Practice Notes

The secret weapon to beat burnout? 'EHR Happy Hour.'

by Virginia Reid and Rachel Woods

Physician burnout costs the U.S. health care system $4.6 billion a year—and that's likely an underestimate, according to researchers at Harvard Business School. Burnout has many causes, but EHRs are a major contributor. In a recent Medscape study, 32% of physicians chose EHRs as the top contributor to their burnout.

Excessive time spent in the EMR is one of the biggest drivers of burnout—learn how to reduce it

Physicians' EHR frustration stems from two main issues: 1) doctors have limited knowledge of the technology, and 2) they find it difficult to keep up with constant changes to the system. But a recent article from the Annals of Family Medicine highlights how MU Health Care overcomes both of these problems with a creative and constructive solution: physician happy hour.

MU Health Care's EHR Happy Hour

Once a month, physicians from MU Health Care's 60-faculty physician family medicine practice meet for "EHR happy hours," informal gatherings where the focus is to crowdsource EHR documentation tips and tricks. The EHR trainers who lead the meetings prefer to keep them small—typically three to 10 participants—which allows them to address individual concerns. The happy hours aim to provide quick but high-yield solutions to EHR issues that the physicians can troubleshoot in real time as a group. 

The meetings have proven to be helpful so far. As one physician leader said, "We expected EHR Happy Hour to help physicians save time and lighten documentation burden, [but] an unexpected outcome is that all participants, clinician and EHR trainer facilitators included, learn something new during the sessions."

Here are three key takeaways from MU Health Care's happy hour model:

  1. The importance of peer-to-peer collaboration can't be overstated. Across the board, attendees of the happy hours reported that it was cathartic to talk through their documentation issues with fellow physicians. Creating spaces for social support made doctors feel less isolated. Physicians described the meetings as "collegial" and emphasized that they consistently came away with new skills.

  2. Busy physicians will find the time if it means greater efficiency. Physician leaders were worried overburdened doctors wouldn't have time to attend happy hours, but they found the physicians who spent the most time in the EHR were the ones who showed up to monthly meetings time and time again.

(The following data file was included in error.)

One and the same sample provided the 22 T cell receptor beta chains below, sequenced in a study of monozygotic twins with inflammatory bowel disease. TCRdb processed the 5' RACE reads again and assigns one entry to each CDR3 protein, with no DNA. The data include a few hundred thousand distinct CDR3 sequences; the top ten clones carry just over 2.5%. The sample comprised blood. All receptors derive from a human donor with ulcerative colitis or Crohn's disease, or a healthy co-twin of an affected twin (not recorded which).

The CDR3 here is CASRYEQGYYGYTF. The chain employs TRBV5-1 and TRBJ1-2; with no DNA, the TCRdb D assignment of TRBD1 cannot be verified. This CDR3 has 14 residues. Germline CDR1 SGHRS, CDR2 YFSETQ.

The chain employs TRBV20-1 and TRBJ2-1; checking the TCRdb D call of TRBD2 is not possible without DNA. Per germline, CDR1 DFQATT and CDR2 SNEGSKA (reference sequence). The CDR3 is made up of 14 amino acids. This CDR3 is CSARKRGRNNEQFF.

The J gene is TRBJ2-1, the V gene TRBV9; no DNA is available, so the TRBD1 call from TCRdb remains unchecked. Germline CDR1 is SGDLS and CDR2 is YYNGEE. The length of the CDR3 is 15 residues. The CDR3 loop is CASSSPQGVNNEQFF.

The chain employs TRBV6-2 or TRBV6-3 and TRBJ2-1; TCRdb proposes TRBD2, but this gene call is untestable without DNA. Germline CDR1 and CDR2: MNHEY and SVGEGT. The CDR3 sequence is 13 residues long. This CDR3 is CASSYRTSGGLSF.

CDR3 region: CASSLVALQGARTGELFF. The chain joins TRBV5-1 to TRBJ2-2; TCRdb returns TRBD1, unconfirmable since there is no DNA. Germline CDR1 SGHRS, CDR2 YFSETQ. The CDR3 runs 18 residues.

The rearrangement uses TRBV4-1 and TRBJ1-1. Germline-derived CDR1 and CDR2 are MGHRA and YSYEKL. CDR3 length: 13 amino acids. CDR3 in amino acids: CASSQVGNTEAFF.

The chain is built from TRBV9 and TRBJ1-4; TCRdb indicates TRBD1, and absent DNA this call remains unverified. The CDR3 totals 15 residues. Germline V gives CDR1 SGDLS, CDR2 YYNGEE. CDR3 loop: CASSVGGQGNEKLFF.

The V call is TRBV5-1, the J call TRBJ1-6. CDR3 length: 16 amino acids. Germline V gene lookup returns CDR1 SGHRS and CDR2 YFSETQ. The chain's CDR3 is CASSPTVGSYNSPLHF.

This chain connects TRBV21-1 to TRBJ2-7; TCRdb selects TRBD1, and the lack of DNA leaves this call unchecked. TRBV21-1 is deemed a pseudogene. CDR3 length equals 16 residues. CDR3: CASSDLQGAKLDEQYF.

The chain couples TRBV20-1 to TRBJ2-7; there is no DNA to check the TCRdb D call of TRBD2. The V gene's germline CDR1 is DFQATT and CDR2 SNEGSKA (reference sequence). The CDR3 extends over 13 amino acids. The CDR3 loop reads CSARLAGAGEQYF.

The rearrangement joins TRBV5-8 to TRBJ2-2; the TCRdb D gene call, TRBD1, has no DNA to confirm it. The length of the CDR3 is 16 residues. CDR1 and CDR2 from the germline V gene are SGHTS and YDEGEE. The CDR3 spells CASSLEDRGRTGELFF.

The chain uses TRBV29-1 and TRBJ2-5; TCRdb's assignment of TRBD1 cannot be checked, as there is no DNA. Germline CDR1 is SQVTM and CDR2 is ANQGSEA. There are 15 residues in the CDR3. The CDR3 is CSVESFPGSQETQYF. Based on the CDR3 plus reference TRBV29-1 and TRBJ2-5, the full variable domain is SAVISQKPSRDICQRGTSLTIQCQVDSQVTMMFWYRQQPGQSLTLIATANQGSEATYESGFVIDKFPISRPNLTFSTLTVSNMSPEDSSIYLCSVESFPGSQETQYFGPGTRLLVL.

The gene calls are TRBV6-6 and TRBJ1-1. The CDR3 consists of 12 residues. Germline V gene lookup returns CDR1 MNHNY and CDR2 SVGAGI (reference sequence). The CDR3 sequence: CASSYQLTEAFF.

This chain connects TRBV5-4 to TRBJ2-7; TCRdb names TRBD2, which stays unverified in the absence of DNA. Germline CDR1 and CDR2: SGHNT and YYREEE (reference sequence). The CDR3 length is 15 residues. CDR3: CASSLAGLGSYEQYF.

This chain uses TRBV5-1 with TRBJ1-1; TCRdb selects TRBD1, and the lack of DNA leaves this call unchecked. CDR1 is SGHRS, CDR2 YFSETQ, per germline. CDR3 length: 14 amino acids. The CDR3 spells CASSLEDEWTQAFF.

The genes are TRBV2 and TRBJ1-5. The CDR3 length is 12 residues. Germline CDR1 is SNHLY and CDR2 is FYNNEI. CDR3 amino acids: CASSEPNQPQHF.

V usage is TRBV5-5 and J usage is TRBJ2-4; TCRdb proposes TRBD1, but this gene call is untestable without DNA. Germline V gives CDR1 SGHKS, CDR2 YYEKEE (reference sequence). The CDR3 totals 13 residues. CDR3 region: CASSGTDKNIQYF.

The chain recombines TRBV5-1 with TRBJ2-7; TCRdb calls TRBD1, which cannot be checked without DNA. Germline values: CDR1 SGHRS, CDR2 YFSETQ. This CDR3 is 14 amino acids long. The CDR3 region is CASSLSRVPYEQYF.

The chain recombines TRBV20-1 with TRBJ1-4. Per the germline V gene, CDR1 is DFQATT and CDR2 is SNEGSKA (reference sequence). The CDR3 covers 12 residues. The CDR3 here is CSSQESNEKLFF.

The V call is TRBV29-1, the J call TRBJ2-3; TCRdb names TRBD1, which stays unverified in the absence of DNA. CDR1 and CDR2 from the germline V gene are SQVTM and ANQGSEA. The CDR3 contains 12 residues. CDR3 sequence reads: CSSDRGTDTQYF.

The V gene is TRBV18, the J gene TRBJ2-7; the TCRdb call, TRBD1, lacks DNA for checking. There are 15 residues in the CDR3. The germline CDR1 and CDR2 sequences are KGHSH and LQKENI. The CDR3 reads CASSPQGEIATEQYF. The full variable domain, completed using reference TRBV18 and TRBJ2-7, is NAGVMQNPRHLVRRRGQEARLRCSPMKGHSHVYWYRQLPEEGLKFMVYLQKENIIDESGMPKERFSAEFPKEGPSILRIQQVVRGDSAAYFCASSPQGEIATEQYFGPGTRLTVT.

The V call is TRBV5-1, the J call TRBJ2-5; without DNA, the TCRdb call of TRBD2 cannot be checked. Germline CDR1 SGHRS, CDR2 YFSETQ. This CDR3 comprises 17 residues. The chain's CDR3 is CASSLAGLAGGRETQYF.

3. Shift the blame of inefficiency from the provider to the tool. Physician leaders noted physicians felt affirmed when they acknowledged that EHR inefficiency stems mostly from the technology and workflow, not their personal faults. This reassurance gave doctors a feeling of control over their work and increased feelings of self-efficacy, a huge win for reducing burnout.

How to emulate MU Health Care's EHR happy hour

Want to set up an EHR happy hour for your physicians? Here are some considerations:

  • Use Google Docs to crowdsource tips and tricks. Doctors at MU Health Care liked having a shared document where they could add EHR workarounds in real-time. Plus, the shared documents meant physicians who couldn't make the happy hour could still access the information, allowing for easy knowledge-sharing.

  • Schedule the meetings at a time when physicians are already gathering. At MU Health Care, happy hours were held on mornings that physicians already had a standing faculty meeting.

  • Be willing to throw out the agenda. Key to the happy hour's success was its flexibility; leaders came prepared with ideas of what to discuss, but allowed physicians to drive the agenda if they had specific concerns that week.

  • Keep the student-teacher ratio low: MU Health Care aimed for a student-teacher ratio of three-to-one or four-to-one, so that instructors could work one-on-one or in small groups. Instructors can be a mix of EHR trainers and physician leaders.
 

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Learn more: The 4 ways you can fight physician burnout

Physician burnout links to a 16% decrease in patient satisfaction, an 11% increase in reported medical errors, increased turnover, and early retirement. Act now to prevent further damage to your business, physicians, and patients.

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